67. Rhonda, FarmHouse Style, North Georgia Mountains – zone 7b
  68. Kelly, Taurus Rising, Adelaide Hills, Australia- zone 9-10 (Aust. 3)
  69. Laura, Mas Du Diable, France – zone 9
  70. Christina, A Thinking Stomach, Altadena, California – zone 9b
  71. Latigoliz, Cowgirl Up, Enumclaw, Washington – zone 8
  72. Lisa, Natural Gardening, Upstate South Carolina – zone 8
  73. Chris, Chattagarden, Chattanooga, Tennessee – zone 7
  74. Mary B, Tampa, Florida – zone 10
  75. Kathy, Birmingham, Alabama – zone 7-8
  76. Kathy and Skippy, Skippy’s Vegetable Garden – zone 6
  77. Katrien, MamaStories, suburb of Boston, Massachusetts – zone 6-7
  78. Maggie, Mama What The
  79. Christa, Lazy Toad Farm, New Hampshire – zone 4-5
  80. Emma, The Berry Patch, Sydney, Australia – zone 10 (Aust. 4)
  81. Jenny, Seeded, Toledo, Ohio – zone 6
  82. Melissa, Rabbit Hill Farm, rural North Carolina – zone 7-8
  83. Jessie Earth Momma, Pacific Northwest – zone 7b
  84. Catherine, Love Living Simply, Texas – zone 8
  85. Ian, St. Catharines, Ontario, Canada – zone 6b
  86. Christy, Growing Human, Coastal Virginia – zone 7b
  87. Amanda, A Homegrown Life, California – zone 9
  88. Robbie, Going Green Mama – zone 5
  89. Pamela, Suburbancrunch – zone 6-7
  90. Beth, Potager Gardening, Columbus, OH – zone 5
  91. Tammy (+ her 6 cherubs!), Simply Beck’s Bounty, SE Tennessee – zone 7
  92. Ottawa Gardener, The Veggie Patch Re-Imagined, Ottawa, Canada – zone 5a
  93. Laura Chandler
  94. Lisa Cohen, Life Is In The Details
  95. Darlene, Stover Lane, Kansas – zone 5-6
  96. Sherri M, Sherri’s Mad Blabber Blog, Erin, Ontario, Canada – zone 5a
  97. Chad M, Minnesota – zone 4
  98. Shelby, Eat Local Santa Fe, Santa Fe, NM – zone 5-6
  99. Linda, Garden Girl, Chicago, Illinois – zone 5b
  100. Stacy, Canada – zone 5b
  101. Joan, Young Girl, Old Life, Northeastern Missouri – zone 5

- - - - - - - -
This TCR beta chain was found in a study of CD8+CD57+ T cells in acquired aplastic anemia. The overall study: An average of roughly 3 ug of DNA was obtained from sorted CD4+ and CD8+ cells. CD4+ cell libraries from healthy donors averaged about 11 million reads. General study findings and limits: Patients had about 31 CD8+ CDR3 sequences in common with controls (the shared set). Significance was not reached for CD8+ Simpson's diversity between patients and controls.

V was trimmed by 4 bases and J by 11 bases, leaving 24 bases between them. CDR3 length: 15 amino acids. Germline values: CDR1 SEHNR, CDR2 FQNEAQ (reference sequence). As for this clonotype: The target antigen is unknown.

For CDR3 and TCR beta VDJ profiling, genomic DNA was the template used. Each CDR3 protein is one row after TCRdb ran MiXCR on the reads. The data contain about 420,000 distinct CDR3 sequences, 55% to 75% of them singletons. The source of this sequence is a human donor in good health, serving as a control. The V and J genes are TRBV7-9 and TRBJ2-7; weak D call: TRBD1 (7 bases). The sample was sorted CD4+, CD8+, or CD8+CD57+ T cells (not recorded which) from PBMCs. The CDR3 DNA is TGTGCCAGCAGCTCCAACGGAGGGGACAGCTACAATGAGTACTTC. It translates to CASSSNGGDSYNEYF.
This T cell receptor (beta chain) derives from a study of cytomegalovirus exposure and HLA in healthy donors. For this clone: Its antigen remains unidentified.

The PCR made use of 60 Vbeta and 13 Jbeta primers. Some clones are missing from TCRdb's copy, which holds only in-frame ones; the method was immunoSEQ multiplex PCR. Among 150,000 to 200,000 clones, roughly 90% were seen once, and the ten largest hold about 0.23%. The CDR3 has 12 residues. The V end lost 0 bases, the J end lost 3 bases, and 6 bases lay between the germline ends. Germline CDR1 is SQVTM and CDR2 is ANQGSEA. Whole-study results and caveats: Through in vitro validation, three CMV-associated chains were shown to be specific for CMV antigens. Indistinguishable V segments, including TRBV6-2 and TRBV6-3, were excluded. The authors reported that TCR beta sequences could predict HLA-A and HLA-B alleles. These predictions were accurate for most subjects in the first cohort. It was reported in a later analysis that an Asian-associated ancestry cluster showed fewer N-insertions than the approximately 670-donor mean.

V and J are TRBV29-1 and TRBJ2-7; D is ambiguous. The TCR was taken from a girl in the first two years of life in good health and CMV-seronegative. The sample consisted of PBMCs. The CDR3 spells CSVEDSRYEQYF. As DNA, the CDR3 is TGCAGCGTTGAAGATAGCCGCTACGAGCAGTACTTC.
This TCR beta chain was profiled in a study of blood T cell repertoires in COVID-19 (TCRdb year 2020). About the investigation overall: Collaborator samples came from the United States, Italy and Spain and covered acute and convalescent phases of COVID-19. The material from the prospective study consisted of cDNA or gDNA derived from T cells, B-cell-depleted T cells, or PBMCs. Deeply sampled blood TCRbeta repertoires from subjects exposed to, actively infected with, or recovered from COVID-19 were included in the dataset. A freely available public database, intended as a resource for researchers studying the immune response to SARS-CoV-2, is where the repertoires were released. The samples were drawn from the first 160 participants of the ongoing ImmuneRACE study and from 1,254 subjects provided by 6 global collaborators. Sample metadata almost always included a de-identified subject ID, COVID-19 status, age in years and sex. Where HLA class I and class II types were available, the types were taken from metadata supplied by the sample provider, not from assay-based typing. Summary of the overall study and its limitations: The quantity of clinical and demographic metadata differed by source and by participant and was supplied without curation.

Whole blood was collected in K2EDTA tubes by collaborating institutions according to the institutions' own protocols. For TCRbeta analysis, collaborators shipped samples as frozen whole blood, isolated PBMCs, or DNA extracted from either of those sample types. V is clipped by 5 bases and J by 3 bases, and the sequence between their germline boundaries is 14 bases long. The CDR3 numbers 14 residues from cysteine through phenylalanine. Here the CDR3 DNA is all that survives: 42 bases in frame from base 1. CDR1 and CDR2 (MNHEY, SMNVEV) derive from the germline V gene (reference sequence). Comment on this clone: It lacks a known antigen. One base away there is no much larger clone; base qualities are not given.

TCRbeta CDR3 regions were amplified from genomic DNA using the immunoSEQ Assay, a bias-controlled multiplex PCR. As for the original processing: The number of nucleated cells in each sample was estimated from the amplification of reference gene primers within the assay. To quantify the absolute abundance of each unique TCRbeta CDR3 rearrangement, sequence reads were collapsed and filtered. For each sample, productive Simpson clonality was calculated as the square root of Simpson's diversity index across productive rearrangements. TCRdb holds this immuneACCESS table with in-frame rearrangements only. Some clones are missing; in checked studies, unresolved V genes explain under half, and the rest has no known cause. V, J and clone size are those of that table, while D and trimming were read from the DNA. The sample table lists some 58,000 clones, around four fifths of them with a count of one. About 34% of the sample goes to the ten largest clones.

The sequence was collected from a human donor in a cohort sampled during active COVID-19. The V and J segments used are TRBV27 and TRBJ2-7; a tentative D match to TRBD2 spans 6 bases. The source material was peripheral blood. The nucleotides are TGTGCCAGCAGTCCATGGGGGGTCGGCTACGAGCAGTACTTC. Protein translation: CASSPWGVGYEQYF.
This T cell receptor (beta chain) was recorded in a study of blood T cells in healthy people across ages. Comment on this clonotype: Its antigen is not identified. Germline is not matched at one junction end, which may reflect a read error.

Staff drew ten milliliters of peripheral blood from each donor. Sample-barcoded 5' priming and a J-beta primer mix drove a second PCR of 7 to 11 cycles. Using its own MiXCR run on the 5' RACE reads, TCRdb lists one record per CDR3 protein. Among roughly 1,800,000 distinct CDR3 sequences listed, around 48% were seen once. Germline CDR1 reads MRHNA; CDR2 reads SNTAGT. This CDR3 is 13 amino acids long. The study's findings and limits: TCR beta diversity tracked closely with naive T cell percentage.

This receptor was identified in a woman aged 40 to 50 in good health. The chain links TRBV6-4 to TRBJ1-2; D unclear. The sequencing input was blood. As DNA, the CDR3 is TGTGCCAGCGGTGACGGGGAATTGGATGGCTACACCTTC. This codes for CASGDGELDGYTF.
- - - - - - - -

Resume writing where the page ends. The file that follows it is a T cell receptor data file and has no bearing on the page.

102. Kim & Victoria, Living And Gardening In Idaho, Boise, Idaho – zone 5-6
  103. Sinclair, Nature With Me, Oregon – zone 7
  104. Jenette, Sacramento, CA – zone 9b
  105. Jennifer, Jen & The Bean Stalk, North Idaho – zone 4-5
  106. Laurie and Tim, Golden Gaits Garden, Colorado – zone 5b-6
  107. Phoebe, Cents To Get Debt Free, Southern Missouri – zone 5-6
  108. Megan, Raised On Sunshine, Dallas, TX – zone 8a
  109. Crunchy Chicken, Seattle, WA – zone 8
  110. Jenn, Jenn’s Coop, central valley, CA – zone 10
  111. Veriance, Michigan – zone 5
  112. Sande, Sow This, Sew That, Southeastern Michigan – zone 5
  113. Jenn, Newlyweds!, Texas – zone 9
  114. Carri, Home Of The Petersonclan, South Central Kentucky – zone 6
  115. Amber, Cloud9 Design, Texas – zone 9
  116. Jo, Little House By The Railway Line, England – zone 8
  117. Andrea, Colorado – zone 5-6
  118. Kendra, A Sonoma Garden – zone 9
  119. Stuff, Proactive Bridesmaid – zone 7
  120. LiBBy BuTTons, US – zone 6
  121. Healing Green, Gaylordsville, Connecticut – zone 6
  122. Carpe Diem, British Columbia, Canada – zone 3
  123. Trish, The Promised Land – zone 8-9
  124. Diana, Backyard & Community Gardening, Northern Colorado – zone 4-5
  125. Tricia, Little Eco Footprints, Australia – zone 9-10 (Aust. 3)
  126. Juliette, Abielle A Miel, Santa Cruz Mountains, CA – zone 8-9
  127. Ciera, Ciera’s Garden, Pittsburg, PA – zone 6a
  128. Kara, Garden of Eatin’, Canada – zone 4
  129. Vickie, In The Acorn, Winnetka, CA – zone 9
  130. Paula, Buckets Of Gardening Ideas, Idaho – zone 4-5
  131. Jennifer, Seeds In The City, Bay Area, CA – zone 9-10
  132. Anne-Marie, Cheeseslave, Los Angeles, CA – zone 10-11
  133. Shea, The Lion And The Little Red Birds, Australia – zone 4
  134. Vermontmommy, McKinney, Texas – zone 8
  135. Christina, Closer To Fine, Bay Area, CA – zone 9-10
  136. Transition Housewife, Suffolk, UK – zone 8
  137. Lori, Life In Webster Groves, St. Louis, MO – zone 6a
  138. Nature Deva, Colorado – zone 5-6
  139. Bettina, Unterm Walnussbaum, Alsheim, Germany – zone 7
  140. Kelly, Simply Dawson, Columbia, SC – zone 8
  141. Berryvine Farm, NE Georgia – zone 7b-8
  142. Plant Lady, Trillium Grove Farm, Southern Ontario, Canada – zone 5b
  143. Saara, Garden Journal, North Cascades, WA – zone 6b
  144. Melissa, Melissa’s Ramblings, Kansas – zone 6
  145. Cheap Like Me, Denver, CO – zone 6
  146. Maybelline, Maybelline’s Garden, Bakersfield, CA – zone 9
  147. Heather, Heather’s Homemaking, Massachusetts – zone 5-6
  148. Aimee, Project GROrganic, Ohio – zone 6a
  149. The Cottage Comtesse, River Rock Cottage, California mountains – zone 3
  150. Rodney, Rodney Harrington’s Blog, Warren, OH – zone 5
  151. Xan, Mahlzeit, Chicago, IL – zone 5
  152. Jude S, Greenhouse
  153. Kelly, Patio Farmers Guild, Oregon – zone 8a
  154. Wendy, Greenish Thumb, Maryland – zone 6
  155. Maria Hitt, Morgan Creek Chronicles, North Carolina – zone  7
  156. Lucky66, 240 Sutton.com
  157. Annette, Sustainable Eats, Seattle, WA – zone 8
  158. Dave Titchenl